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COVID-19: Pre year-end personal tax planning update

Nick Latimer, Partner, Private Clients
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Pre year-end tax planning is more important than ever given the impact of COVID-19.

Tax planning is underpinned by asset values, and making use of allowances and reliefs that are available in a tax year. Our recent year-end tax planning article deals with measures that you would normally be considering at this point of the tax year.

With sudden falls in asset values, it is important to consider possible actions in even more detail:

  1. If gains have been realised since 6 April 2019 on which tax would normally be due on 31 January 2021, can anything be done to set recent falls in value against gains to help reduce the tax bill? 
    Selling assets that have fallen in value could crystallise a loss and reduce the tax that would otherwise be due. The loss needs to be realised before 6 April 2020 to set against gains earlier in the tax year. You’ll need to wait at least 30 days before you buy back the same stock for such planning to be effective, unless the purchase is made within your ISA or by a spouse or civil partner, in which case the repurchase can be made immediately.

  2. Falls in value may present a good opportunity for Inheritance Tax (IHT) planning 
    A gift of chargeable assets (such as shares or property) to family is considered a disposal for Capital Gains Tax (CGT) purposes, and the value of the gift is normally subject to IHT if the gift is not survived by seven years. Lower asset values mean lower incidence of capital gains at up to 20% for lifetime gifts to individuals. For transfers into Trusts it is these lower gift values (rather than the potentially higher values on death) which are potentially subject to IHT at up to 40%. Make the gift before 6 April 2020, and you could benefit from 2019-20 tax allowances as well as tax savings on lower asset valuations.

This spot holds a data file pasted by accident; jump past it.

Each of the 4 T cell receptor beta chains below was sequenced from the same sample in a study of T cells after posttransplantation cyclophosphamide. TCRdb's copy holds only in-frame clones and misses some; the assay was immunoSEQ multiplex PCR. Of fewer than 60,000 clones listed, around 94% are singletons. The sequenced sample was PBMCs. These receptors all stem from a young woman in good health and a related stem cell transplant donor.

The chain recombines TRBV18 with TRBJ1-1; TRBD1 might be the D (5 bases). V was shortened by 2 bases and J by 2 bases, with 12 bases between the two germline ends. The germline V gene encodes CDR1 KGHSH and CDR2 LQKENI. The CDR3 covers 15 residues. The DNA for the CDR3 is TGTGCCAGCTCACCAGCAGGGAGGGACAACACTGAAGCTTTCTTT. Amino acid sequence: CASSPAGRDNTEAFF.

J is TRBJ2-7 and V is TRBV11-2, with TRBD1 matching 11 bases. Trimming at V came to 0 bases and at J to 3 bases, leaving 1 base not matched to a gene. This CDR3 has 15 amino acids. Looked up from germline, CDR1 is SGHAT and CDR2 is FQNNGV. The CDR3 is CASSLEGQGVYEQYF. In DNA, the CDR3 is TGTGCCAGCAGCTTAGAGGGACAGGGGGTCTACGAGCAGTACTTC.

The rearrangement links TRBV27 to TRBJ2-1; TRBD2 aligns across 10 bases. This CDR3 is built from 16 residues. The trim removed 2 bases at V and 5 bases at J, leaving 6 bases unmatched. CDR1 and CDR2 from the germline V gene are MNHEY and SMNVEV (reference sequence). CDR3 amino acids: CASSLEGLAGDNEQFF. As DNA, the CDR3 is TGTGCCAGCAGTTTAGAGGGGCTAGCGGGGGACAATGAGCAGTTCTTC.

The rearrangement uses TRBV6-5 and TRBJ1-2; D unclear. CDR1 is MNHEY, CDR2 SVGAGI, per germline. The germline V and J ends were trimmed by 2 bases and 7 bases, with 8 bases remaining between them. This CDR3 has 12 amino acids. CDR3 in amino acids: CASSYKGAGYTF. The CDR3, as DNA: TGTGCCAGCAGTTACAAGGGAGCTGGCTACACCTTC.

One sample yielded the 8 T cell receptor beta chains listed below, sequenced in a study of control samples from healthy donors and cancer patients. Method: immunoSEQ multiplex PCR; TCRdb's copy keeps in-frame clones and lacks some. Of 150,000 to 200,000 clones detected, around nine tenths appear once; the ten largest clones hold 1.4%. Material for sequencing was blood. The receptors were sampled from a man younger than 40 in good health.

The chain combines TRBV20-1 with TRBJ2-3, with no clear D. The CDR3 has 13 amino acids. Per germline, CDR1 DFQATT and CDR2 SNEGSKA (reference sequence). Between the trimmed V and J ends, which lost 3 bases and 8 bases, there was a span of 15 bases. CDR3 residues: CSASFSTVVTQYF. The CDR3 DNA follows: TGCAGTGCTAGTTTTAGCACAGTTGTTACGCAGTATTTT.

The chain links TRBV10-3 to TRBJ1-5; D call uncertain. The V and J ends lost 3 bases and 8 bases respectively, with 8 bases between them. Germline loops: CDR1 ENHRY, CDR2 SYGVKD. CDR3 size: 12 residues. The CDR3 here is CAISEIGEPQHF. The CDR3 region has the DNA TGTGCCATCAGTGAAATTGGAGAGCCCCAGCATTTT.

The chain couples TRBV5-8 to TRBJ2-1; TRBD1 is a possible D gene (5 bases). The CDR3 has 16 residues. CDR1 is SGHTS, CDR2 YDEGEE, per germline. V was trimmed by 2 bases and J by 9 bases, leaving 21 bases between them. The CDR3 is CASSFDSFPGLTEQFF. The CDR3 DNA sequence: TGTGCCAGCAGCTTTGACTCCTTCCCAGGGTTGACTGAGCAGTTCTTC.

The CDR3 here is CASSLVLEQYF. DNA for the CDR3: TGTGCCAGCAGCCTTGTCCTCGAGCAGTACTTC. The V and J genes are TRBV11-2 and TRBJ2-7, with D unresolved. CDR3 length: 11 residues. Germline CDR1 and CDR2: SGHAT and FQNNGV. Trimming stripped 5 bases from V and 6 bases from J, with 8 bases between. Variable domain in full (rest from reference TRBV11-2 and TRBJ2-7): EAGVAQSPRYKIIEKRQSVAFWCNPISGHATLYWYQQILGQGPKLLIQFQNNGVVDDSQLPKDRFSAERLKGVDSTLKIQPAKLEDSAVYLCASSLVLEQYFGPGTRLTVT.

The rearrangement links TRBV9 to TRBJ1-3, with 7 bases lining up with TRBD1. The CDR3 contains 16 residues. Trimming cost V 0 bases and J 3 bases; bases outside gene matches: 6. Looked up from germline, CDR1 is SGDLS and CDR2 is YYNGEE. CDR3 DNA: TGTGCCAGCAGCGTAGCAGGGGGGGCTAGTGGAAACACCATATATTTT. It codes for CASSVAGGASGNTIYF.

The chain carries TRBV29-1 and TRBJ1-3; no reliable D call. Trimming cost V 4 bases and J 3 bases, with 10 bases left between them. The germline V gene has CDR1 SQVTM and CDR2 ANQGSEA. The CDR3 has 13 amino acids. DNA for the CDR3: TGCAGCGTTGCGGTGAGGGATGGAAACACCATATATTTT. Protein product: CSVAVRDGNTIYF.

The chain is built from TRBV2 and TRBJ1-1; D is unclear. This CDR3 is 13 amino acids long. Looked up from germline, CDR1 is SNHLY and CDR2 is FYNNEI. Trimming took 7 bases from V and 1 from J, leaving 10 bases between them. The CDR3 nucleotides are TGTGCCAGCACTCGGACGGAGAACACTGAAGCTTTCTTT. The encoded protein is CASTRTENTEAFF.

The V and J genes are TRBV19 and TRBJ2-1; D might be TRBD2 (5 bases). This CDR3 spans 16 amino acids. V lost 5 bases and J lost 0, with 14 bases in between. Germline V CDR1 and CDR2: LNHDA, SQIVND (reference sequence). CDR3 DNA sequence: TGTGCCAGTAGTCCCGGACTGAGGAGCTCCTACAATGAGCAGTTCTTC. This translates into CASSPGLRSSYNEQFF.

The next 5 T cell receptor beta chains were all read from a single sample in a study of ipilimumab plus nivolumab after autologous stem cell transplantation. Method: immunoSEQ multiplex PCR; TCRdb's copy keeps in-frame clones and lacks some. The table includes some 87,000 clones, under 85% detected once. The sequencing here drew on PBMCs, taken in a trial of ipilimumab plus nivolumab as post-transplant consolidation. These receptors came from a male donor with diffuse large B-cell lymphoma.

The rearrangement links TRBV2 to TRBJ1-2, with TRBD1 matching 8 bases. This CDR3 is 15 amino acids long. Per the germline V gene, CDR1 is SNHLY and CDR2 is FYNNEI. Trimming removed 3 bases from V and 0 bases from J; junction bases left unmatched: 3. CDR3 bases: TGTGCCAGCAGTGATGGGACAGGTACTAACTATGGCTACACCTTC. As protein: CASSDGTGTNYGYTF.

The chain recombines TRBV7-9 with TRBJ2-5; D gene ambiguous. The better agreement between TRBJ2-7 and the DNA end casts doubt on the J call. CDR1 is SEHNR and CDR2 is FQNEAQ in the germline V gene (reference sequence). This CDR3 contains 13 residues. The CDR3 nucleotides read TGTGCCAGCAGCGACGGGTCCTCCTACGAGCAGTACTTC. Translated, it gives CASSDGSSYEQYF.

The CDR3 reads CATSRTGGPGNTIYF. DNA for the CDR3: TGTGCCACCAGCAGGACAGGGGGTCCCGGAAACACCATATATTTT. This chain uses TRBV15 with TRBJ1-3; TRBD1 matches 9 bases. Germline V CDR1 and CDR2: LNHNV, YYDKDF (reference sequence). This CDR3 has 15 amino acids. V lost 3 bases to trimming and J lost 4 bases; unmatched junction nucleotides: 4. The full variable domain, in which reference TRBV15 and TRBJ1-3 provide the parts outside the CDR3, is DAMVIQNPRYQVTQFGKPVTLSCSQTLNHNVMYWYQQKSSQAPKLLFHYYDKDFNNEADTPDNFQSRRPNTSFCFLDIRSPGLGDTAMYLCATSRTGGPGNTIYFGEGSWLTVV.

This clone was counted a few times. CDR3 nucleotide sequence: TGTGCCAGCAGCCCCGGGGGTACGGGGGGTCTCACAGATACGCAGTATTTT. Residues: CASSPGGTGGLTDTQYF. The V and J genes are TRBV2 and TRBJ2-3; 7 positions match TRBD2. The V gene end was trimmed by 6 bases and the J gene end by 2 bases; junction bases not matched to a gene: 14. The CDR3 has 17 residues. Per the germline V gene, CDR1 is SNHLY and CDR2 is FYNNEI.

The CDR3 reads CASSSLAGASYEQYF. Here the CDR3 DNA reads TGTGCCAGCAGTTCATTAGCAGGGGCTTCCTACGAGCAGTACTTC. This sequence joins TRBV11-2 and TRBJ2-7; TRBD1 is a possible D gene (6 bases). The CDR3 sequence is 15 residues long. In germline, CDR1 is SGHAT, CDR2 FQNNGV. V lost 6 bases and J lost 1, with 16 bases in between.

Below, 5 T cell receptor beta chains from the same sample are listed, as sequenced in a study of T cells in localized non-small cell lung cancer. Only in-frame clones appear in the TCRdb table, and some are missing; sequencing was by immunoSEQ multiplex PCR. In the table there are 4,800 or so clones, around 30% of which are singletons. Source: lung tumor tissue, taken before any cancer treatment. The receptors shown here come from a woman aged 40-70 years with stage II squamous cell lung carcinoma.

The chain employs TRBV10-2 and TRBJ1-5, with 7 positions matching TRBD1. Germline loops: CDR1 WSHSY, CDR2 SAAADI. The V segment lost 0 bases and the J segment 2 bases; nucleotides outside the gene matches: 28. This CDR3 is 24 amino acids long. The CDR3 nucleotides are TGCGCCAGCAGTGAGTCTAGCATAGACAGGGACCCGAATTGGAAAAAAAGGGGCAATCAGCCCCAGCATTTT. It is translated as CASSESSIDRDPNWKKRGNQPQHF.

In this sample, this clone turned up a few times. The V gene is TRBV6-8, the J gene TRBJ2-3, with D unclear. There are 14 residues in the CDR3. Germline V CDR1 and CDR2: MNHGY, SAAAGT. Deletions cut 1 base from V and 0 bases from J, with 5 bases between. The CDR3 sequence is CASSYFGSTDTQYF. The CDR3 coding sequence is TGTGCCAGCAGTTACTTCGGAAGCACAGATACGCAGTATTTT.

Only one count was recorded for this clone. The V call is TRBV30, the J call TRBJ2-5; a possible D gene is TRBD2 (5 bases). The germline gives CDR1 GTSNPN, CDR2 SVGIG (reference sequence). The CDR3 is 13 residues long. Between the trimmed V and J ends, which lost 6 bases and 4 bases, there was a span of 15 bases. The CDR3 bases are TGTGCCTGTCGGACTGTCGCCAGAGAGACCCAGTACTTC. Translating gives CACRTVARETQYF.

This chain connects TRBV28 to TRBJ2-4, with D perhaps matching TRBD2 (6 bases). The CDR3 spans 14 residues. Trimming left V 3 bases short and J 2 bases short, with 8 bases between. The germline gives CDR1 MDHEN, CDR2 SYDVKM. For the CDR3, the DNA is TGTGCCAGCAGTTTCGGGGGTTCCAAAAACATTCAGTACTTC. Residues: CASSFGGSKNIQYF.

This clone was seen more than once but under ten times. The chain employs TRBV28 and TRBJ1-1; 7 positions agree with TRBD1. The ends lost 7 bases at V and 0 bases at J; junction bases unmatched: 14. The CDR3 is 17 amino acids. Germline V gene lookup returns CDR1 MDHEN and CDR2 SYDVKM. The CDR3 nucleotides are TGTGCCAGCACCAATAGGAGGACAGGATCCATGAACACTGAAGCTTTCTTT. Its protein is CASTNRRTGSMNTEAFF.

3. Transfers into Trust within the nil rate band? 
    In broad terms, only £325,000 of value (the nil rate band) can be transferred into a Trust every seven years per person. With low asset values, it may be possible to transfer more assets into Trust than might otherwise have been possible. Trusts are a great way of protecting future asset value from generational IHT charges, and CGT on assets transferred into Trust can also be deferred. See our briefing note, Tax planning for Trustees for more information.

  4. Claiming to reduce payments on account? 
    The self-assessment tax system sees taxpayers pay 50% of their estimated tax bill on 31 January during the tax year, and 50% on 31 July following the tax year, with a 'balancing payment' made on 31 January following the tax year once the final numbers are known and the tax return submitted.

    Self-employed taxpayers will have paid 50% of their 2019-20 estimated tax liability on 31 January 2020. For those whose 2019-20 results are adversely impacted by COVID-19, it may be possible to claim to reduce this tax payment and get tax back from HMRC. This will be particularly relevant to those with 31 March 2020 year ends who have suffered a decline in trade, but for those with December (or other) year ends, it might be an appropriate time to consider a year-end change to March and understand what impact this might have on your tax payment/repayment profile.

Depending on personal circumstances, there are many tax liabilities that are linked to asset values and trading conditions. Speak to your normal Crowe contact to help you through the challenges and identify opportunities to help reduce your tax burden.

Take stock of your financial affairs

Whether this is from a business or personal financial perspective we should all use this time to pause, take stock of our individual and family positions and plan appropriately, our insight looks at the areas you may need to consider.


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Nick Latimer
Nick Latimer
Partner, Private Clients